The DSP 502 may communicate with a wireless network via the analog baseband processing unit 510. In some embodiments, the communication may provide Internet connectivity, enabling a user to gain access to content on the Internet and to send and receive e-mail or text messages. The input/output interface 518 interconnects the DSP 502 and various memories and interfaces. The memory 504 and the removable memory card 520 may provide software and data to configure the operation of the DSP 502. Among the interfaces may be the USB interface 522 and the short range wireless communication sub-system 524. The USB interface 522 may be used to charge the UE 10 and may also enable the UE 10 to function as a peripheral device to exchange information with a personal computer or other computer system. The short range wireless communication sub-system 524 may include an infrared port, a Bluetooth interface, an IEEE 802.11 compliant wireless interface, or any other short range wireless communication sub-system, which may enable the UE 10 to communicate wirelessly with other nearby mobile devices and/or wireless base stations.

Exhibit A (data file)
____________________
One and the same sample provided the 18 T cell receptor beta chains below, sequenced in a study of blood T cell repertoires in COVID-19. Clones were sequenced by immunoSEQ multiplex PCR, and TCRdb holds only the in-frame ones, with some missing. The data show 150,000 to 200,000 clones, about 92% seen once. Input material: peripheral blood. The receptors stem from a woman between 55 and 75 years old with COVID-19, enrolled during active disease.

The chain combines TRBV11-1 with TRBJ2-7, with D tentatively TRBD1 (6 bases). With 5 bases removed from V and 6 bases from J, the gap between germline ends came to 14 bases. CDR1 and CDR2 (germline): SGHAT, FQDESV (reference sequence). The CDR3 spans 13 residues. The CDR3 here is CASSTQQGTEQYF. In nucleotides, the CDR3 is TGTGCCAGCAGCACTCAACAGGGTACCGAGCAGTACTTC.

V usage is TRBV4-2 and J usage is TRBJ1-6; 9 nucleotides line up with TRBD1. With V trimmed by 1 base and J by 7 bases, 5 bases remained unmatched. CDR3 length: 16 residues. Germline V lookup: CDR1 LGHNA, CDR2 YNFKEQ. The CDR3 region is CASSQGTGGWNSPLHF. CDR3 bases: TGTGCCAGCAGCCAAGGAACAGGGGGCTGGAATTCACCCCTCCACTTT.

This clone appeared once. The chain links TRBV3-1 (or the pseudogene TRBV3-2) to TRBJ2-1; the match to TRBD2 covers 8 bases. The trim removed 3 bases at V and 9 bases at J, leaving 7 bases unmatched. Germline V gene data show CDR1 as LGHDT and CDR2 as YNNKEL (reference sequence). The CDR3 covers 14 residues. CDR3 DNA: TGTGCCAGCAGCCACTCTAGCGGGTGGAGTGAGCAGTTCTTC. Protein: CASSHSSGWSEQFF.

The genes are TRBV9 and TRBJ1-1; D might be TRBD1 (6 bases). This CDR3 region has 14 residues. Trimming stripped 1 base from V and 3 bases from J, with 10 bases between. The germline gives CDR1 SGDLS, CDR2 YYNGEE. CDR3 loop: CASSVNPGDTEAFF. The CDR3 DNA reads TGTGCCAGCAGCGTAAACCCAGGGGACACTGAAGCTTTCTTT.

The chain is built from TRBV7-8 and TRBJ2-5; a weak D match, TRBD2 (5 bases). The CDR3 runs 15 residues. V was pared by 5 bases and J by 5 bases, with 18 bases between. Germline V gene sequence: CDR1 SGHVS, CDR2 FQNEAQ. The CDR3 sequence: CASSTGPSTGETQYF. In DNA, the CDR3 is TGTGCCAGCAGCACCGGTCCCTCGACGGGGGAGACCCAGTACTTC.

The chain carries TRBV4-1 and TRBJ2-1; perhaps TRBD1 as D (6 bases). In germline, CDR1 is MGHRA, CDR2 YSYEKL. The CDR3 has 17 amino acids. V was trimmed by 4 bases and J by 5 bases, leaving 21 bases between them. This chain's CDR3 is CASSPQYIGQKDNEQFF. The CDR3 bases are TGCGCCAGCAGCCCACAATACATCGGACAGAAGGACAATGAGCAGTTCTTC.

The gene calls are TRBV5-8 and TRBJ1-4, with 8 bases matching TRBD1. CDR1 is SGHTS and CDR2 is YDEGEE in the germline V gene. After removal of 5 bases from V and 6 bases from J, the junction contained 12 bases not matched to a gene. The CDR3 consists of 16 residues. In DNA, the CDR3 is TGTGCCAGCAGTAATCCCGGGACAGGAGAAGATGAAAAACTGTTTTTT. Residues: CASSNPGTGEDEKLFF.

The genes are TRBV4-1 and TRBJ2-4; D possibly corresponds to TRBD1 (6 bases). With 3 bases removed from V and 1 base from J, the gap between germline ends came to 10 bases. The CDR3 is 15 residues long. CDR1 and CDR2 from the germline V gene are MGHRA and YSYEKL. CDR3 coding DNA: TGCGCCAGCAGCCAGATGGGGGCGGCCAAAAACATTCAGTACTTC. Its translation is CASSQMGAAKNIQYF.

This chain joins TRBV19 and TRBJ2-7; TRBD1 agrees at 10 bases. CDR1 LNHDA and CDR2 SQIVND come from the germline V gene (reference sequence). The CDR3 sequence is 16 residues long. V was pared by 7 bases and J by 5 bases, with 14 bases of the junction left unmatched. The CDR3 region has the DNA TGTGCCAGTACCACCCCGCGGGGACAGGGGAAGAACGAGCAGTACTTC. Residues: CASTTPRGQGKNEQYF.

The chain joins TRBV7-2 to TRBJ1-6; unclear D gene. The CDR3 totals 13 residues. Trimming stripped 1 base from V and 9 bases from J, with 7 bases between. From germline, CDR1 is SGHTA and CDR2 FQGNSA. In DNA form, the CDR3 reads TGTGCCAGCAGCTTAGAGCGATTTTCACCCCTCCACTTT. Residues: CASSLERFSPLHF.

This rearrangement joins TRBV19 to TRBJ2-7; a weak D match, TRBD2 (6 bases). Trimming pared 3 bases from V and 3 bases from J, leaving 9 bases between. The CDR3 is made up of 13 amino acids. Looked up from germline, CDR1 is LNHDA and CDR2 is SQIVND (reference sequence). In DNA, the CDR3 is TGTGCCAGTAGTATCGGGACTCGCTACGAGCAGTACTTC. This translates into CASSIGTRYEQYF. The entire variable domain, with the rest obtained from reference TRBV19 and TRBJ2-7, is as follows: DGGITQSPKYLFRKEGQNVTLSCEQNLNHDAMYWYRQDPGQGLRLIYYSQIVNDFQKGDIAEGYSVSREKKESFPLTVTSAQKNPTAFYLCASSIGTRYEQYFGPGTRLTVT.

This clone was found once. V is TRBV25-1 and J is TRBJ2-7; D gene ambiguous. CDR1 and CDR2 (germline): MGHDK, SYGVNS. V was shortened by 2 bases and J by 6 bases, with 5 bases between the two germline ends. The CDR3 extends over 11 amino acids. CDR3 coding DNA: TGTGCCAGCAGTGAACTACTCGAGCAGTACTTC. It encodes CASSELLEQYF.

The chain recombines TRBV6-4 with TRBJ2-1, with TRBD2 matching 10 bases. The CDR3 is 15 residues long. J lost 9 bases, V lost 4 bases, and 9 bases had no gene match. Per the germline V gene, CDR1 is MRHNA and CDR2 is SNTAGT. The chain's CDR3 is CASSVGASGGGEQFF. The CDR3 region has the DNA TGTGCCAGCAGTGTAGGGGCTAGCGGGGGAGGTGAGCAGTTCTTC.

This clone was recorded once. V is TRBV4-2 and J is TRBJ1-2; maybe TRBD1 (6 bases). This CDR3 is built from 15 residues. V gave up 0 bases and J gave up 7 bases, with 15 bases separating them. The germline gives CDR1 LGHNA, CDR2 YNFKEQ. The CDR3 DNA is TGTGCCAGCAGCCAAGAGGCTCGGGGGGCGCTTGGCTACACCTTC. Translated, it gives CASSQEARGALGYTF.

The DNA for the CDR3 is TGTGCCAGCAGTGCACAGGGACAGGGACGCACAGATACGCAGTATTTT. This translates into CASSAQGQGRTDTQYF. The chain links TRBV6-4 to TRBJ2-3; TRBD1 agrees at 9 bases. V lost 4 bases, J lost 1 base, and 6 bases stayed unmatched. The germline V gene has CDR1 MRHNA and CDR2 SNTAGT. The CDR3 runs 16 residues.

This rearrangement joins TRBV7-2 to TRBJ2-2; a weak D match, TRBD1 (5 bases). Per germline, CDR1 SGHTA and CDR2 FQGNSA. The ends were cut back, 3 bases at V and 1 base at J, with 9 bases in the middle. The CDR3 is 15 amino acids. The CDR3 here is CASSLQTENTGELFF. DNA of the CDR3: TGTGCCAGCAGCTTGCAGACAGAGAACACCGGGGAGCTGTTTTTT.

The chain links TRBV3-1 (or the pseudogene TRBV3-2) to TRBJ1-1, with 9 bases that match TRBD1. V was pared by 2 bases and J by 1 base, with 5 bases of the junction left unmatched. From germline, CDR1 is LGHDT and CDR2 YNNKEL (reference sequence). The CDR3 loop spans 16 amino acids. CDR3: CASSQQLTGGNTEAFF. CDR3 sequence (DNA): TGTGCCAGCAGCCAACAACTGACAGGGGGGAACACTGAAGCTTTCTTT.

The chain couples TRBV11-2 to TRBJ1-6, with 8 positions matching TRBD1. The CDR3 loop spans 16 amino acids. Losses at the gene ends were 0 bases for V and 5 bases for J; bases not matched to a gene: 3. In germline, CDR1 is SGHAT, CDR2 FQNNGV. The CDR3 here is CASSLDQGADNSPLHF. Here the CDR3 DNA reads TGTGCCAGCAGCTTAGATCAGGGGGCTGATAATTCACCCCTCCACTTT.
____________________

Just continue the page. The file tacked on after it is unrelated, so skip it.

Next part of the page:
The input/output interface 518 may further connect the DSP 502 to the alert 526 that, when triggered, causes the UE 10 to provide a notice to the user, for example, by ringing, playing a melody, or vibrating. The alert 526 may serve as a mechanism for alerting the user to any of various events such as an incoming call, a new text message, and an appointment reminder by silently vibrating, or by playing a specific pre-assigned melody for a particular caller.

The keypad 528 couples to the DSP 502 via the interface 518 to provide one mechanism for the user to make selections, enter information, and otherwise provide input to the UE 10. The keyboard 528 may be a full or reduced alphanumeric keyboard such as QWERTY, Dvorak, AZERTY and sequential types, or a traditional numeric keypad with alphabet letters associated with a telephone keypad. The input keys may include a trackwheel, an exit or escape key, a trackball, and other navigational or functional keys, which may be inwardly depressed to provide further input function. Another input mechanism may be the LCD 530, which may include touch screen capability and also display text and/or graphics to the user. The LCD controller 532 couples the DSP 502 to the LCD 530.